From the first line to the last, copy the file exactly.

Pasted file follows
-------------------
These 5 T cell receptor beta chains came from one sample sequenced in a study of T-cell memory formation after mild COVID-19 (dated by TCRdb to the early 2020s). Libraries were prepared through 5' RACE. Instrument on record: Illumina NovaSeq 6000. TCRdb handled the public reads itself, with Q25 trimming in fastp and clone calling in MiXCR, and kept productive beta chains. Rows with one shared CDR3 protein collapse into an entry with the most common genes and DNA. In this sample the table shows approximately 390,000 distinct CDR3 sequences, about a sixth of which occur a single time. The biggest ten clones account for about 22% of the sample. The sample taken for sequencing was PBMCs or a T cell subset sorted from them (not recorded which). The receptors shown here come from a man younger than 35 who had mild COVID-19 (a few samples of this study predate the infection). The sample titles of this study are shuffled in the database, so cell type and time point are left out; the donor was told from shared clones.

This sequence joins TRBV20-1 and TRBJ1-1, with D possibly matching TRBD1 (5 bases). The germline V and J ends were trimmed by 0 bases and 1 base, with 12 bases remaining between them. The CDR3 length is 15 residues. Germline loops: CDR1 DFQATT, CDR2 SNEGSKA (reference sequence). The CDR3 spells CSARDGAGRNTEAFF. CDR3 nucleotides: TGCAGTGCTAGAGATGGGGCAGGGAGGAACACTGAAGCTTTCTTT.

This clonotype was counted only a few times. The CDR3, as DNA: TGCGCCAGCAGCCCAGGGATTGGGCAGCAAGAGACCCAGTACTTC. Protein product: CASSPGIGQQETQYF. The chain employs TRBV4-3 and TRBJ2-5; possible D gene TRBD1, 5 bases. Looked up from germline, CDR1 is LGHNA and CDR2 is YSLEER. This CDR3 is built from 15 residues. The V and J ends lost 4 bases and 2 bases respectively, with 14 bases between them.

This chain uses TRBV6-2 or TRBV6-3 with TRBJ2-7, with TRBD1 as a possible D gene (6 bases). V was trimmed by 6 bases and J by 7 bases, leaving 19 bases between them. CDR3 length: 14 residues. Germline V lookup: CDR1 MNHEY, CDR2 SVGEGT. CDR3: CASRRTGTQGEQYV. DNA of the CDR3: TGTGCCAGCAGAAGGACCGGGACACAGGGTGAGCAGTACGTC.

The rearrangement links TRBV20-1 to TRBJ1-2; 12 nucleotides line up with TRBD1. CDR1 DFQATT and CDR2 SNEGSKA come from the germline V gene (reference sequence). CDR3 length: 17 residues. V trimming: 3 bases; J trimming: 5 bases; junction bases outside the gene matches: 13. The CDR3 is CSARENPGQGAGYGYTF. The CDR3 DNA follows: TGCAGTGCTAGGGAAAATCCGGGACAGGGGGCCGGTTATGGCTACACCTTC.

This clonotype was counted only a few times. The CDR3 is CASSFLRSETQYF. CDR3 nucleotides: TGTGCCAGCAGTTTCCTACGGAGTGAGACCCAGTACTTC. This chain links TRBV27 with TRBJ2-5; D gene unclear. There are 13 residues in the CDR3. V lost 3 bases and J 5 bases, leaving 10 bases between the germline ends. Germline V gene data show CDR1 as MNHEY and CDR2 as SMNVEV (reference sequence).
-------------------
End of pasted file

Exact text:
These 5 T cell receptor beta chains came from one sample sequenced in a study of T-cell memory formation after mild COVID-19 (dated by TCRdb to the early 2020s). Libraries were prepared through 5' RACE. Instrument on record: Illumina NovaSeq 6000. TCRdb handled the public reads itself, with Q25 trimming in fastp and clone calling in MiXCR, and kept productive beta chains. Rows with one shared CDR3 protein collapse into an entry with the most common genes and DNA. In this sample the table shows approximately 390,000 distinct CDR3 sequences, about a sixth of which occur a single time. The biggest ten clones account for about 22% of the sample. The sample taken for sequencing was PBMCs or a T cell subset sorted from them (not recorded which). The receptors shown here come from a man younger than 35 who had mild COVID-19 (a few samples of this study predate the infection). The sample titles of this study are shuffled in the database, so cell type and time point are left out; the donor was told from shared clones.

This sequence joins TRBV20-1 and TRBJ1-1, with D possibly matching TRBD1 (5 bases). The germline V and J ends were trimmed by 0 bases and 1 base, with 12 bases remaining between them. The CDR3 length is 15 residues. Germline loops: CDR1 DFQATT, CDR2 SNEGSKA (reference sequence). The CDR3 spells CSARDGAGRNTEAFF. CDR3 nucleotides: TGCAGTGCTAGAGATGGGGCAGGGAGGAACACTGAAGCTTTCTTT.

This clonotype was counted only a few times. The CDR3, as DNA: TGCGCCAGCAGCCCAGGGATTGGGCAGCAAGAGACCCAGTACTTC. Protein product: CASSPGIGQQETQYF. The chain employs TRBV4-3 and TRBJ2-5; possible D gene TRBD1, 5 bases. Looked up from germline, CDR1 is LGHNA and CDR2 is YSLEER. This CDR3 is built from 15 residues. The V and J ends lost 4 bases and 2 bases respectively, with 14 bases between them.

This chain uses TRBV6-2 or TRBV6-3 with TRBJ2-7, with TRBD1 as a possible D gene (6 bases). V was trimmed by 6 bases and J by 7 bases, leaving 19 bases between them. CDR3 length: 14 residues. Germline V lookup: CDR1 MNHEY, CDR2 SVGEGT. CDR3: CASRRTGTQGEQYV. DNA of the CDR3: TGTGCCAGCAGAAGGACCGGGACACAGGGTGAGCAGTACGTC.

The rearrangement links TRBV20-1 to TRBJ1-2; 12 nucleotides line up with TRBD1. CDR1 DFQATT and CDR2 SNEGSKA come from the germline V gene (reference sequence). CDR3 length: 17 residues. V trimming: 3 bases; J trimming: 5 bases; junction bases outside the gene matches: 13. The CDR3 is CSARENPGQGAGYGYTF. The CDR3 DNA follows: TGCAGTGCTAGGGAAAATCCGGGACAGGGGGCCGGTTATGGCTACACCTTC.

This clonotype was counted only a few times. The CDR3 is CASSFLRSETQYF. CDR3 nucleotides: TGTGCCAGCAGTTTCCTACGGAGTGAGACCCAGTACTTC. This chain links TRBV27 with TRBJ2-5; D gene unclear. There are 13 residues in the CDR3. V lost 3 bases and J 5 bases, leaving 10 bases between the germline ends. Germline V gene data show CDR1 as MNHEY and CDR2 as SMNVEV (reference sequence).